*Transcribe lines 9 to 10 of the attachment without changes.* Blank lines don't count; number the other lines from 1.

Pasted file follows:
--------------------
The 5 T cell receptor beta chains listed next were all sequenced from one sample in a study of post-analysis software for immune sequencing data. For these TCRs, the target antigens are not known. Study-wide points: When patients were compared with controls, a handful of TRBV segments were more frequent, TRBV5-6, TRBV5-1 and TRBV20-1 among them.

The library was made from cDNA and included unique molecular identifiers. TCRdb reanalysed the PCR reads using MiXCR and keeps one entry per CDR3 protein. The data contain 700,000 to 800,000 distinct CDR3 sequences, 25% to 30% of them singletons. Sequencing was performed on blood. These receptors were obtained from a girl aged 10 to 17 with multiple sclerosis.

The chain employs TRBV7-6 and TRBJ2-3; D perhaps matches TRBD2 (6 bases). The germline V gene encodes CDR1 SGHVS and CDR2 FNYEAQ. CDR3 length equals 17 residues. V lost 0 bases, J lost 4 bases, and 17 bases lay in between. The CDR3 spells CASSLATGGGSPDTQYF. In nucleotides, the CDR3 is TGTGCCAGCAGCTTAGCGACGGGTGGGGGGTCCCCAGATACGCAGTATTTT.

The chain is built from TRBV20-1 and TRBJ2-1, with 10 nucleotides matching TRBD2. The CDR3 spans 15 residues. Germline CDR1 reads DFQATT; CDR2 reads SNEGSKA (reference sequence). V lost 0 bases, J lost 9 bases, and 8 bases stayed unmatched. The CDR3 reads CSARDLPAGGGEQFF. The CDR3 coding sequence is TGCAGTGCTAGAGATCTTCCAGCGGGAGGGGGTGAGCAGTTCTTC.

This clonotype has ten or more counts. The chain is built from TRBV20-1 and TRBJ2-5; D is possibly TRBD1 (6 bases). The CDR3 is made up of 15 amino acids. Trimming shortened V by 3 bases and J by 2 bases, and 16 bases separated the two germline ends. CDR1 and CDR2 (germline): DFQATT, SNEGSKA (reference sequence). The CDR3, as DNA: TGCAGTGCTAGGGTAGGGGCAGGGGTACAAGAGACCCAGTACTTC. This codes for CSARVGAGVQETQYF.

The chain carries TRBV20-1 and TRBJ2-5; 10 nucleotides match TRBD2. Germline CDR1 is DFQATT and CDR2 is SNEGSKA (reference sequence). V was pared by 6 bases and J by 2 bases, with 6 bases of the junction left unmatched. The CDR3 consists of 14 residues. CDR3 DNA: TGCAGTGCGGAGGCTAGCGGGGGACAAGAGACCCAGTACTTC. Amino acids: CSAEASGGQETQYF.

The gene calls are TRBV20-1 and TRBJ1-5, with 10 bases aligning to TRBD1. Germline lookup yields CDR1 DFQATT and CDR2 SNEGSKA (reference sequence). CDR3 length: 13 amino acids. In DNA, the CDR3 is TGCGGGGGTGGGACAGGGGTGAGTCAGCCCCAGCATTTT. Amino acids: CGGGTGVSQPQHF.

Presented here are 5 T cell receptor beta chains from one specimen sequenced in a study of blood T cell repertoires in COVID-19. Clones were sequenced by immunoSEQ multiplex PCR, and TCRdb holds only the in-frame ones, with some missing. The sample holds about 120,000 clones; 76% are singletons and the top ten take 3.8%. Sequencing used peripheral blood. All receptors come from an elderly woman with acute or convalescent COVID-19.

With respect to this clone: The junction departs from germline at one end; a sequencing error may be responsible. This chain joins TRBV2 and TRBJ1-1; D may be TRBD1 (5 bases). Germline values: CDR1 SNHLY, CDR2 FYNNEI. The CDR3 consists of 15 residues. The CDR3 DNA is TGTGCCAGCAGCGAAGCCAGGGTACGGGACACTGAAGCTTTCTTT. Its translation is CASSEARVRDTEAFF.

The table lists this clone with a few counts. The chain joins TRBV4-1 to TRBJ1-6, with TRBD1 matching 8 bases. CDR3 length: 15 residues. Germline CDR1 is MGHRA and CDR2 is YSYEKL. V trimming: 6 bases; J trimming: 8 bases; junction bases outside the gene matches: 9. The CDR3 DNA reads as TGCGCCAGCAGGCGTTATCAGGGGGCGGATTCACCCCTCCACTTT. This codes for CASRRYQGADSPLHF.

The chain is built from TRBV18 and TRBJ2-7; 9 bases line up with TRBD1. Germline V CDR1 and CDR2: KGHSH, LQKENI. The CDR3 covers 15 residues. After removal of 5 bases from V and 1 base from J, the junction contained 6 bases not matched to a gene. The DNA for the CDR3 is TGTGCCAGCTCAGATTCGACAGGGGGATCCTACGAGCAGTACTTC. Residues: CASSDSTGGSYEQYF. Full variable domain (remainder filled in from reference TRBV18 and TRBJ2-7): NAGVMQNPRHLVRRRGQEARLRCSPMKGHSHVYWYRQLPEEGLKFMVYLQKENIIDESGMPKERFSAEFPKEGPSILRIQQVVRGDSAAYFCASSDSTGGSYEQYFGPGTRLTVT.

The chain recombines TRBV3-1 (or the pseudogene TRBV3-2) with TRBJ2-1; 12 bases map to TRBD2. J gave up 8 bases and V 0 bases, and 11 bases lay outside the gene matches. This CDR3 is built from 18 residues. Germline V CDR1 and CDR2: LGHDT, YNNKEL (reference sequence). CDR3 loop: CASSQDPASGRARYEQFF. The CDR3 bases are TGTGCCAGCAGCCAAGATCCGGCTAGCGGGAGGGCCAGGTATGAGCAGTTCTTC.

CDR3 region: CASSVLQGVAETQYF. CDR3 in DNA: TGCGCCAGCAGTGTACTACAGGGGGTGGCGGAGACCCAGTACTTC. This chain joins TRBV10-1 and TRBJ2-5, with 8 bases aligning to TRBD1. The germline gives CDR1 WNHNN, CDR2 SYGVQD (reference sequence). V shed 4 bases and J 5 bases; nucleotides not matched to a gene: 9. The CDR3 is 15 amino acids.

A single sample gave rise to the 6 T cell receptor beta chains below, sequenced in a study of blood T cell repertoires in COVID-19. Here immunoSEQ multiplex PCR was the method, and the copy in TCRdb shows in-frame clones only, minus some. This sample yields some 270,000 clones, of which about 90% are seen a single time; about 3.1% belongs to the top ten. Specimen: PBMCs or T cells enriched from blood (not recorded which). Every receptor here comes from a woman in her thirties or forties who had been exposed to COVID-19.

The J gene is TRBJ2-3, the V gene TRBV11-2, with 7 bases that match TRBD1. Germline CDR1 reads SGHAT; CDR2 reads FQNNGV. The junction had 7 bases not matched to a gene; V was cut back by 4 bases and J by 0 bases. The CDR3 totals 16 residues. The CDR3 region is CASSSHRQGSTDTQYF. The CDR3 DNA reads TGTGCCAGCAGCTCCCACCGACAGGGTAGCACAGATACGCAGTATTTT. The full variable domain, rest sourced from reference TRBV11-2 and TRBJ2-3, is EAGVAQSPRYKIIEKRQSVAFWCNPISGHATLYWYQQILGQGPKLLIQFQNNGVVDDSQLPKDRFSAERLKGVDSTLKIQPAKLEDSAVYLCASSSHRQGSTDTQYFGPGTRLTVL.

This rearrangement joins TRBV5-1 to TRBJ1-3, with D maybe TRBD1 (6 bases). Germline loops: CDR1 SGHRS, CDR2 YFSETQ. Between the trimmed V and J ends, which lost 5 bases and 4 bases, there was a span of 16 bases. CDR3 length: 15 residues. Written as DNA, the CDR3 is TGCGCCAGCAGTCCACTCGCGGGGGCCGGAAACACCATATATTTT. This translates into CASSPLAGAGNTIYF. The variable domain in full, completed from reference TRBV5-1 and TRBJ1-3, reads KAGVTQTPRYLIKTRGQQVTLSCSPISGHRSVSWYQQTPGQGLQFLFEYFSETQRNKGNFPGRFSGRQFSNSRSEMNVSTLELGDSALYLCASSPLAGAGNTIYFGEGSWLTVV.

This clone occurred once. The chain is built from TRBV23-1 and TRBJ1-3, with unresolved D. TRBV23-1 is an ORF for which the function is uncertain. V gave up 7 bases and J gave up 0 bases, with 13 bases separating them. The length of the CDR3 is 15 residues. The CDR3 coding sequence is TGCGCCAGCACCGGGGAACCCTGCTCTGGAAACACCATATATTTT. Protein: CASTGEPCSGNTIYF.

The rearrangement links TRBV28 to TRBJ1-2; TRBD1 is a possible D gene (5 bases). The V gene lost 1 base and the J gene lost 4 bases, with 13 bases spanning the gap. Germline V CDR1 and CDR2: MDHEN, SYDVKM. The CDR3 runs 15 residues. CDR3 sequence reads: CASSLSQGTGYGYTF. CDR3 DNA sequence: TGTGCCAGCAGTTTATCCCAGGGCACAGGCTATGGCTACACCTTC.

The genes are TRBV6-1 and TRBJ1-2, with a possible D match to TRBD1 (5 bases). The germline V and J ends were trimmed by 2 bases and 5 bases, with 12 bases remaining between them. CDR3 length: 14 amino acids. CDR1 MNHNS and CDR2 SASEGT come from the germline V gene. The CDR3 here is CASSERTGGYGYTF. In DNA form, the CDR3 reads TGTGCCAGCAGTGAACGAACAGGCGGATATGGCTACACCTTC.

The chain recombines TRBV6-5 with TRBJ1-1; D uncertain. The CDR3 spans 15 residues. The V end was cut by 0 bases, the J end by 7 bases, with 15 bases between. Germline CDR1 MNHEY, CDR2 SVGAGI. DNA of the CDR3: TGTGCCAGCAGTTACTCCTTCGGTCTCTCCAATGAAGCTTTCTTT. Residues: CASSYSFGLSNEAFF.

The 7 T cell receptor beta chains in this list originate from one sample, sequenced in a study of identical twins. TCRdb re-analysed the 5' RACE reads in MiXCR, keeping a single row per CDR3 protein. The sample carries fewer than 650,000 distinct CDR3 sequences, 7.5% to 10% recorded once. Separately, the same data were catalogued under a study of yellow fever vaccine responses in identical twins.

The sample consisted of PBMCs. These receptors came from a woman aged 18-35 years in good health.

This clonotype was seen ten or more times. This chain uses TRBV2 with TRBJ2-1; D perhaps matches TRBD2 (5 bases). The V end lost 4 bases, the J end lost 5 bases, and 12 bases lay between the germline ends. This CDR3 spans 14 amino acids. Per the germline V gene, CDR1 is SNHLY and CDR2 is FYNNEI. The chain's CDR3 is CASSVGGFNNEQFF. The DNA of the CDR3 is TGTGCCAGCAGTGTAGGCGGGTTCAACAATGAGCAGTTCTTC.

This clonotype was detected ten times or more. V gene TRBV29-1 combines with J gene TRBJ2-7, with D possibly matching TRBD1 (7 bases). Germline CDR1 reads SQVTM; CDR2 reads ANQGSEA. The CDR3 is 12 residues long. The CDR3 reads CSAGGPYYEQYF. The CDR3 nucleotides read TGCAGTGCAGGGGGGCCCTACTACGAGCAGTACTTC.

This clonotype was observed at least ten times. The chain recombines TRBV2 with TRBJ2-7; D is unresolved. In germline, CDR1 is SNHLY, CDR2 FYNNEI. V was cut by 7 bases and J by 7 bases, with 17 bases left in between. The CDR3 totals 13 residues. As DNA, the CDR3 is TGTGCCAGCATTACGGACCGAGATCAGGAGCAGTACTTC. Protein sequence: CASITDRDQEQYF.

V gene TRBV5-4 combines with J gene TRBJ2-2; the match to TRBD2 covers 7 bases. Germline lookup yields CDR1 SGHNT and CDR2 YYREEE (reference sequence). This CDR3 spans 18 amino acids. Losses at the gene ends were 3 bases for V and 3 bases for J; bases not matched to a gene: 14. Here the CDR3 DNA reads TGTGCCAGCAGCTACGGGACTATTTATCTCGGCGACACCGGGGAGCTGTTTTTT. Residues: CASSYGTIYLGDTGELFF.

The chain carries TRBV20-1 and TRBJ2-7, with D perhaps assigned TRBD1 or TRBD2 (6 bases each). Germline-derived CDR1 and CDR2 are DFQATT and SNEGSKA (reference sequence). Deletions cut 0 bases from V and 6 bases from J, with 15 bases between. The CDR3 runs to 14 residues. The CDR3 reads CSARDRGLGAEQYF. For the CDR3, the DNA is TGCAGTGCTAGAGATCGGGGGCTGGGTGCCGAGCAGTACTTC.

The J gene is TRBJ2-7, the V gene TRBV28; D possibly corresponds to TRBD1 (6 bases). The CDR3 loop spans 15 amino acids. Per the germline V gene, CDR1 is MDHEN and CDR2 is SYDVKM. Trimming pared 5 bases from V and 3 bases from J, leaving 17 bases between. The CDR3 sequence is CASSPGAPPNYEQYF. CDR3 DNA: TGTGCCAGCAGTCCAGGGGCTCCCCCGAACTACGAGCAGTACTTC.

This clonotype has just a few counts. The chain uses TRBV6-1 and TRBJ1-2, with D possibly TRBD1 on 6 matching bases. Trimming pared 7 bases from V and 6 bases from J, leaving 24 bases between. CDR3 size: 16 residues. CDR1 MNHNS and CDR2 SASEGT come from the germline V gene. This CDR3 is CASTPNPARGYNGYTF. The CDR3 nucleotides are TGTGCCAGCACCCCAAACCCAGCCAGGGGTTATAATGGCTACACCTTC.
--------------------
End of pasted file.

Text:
With respect to this clone: The junction departs from germline at one end; a sequencing error may be responsible. This chain joins TRBV2 and TRBJ1-1; D may be TRBD1 (5 bases). Germline values: CDR1 SNHLY, CDR2 FYNNEI. The CDR3 consists of 15 residues. The CDR3 DNA is TGTGCCAGCAGCGAAGCCAGGGTACGGGACACTGAAGCTTTCTTT. Its translation is CASSEARVRDTEAFF.

The table lists this clone with a few counts. The chain joins TRBV4-1 to TRBJ1-6, with TRBD1 matching 8 bases. CDR3 length: 15 residues. Germline CDR1 is MGHRA and CDR2 is YSYEKL. V trimming: 6 bases; J trimming: 8 bases; junction bases outside the gene matches: 9. The CDR3 DNA reads as TGCGCCAGCAGGCGTTATCAGGGGGCGGATTCACCCCTCCACTTT. This codes for CASRRYQGADSPLHF.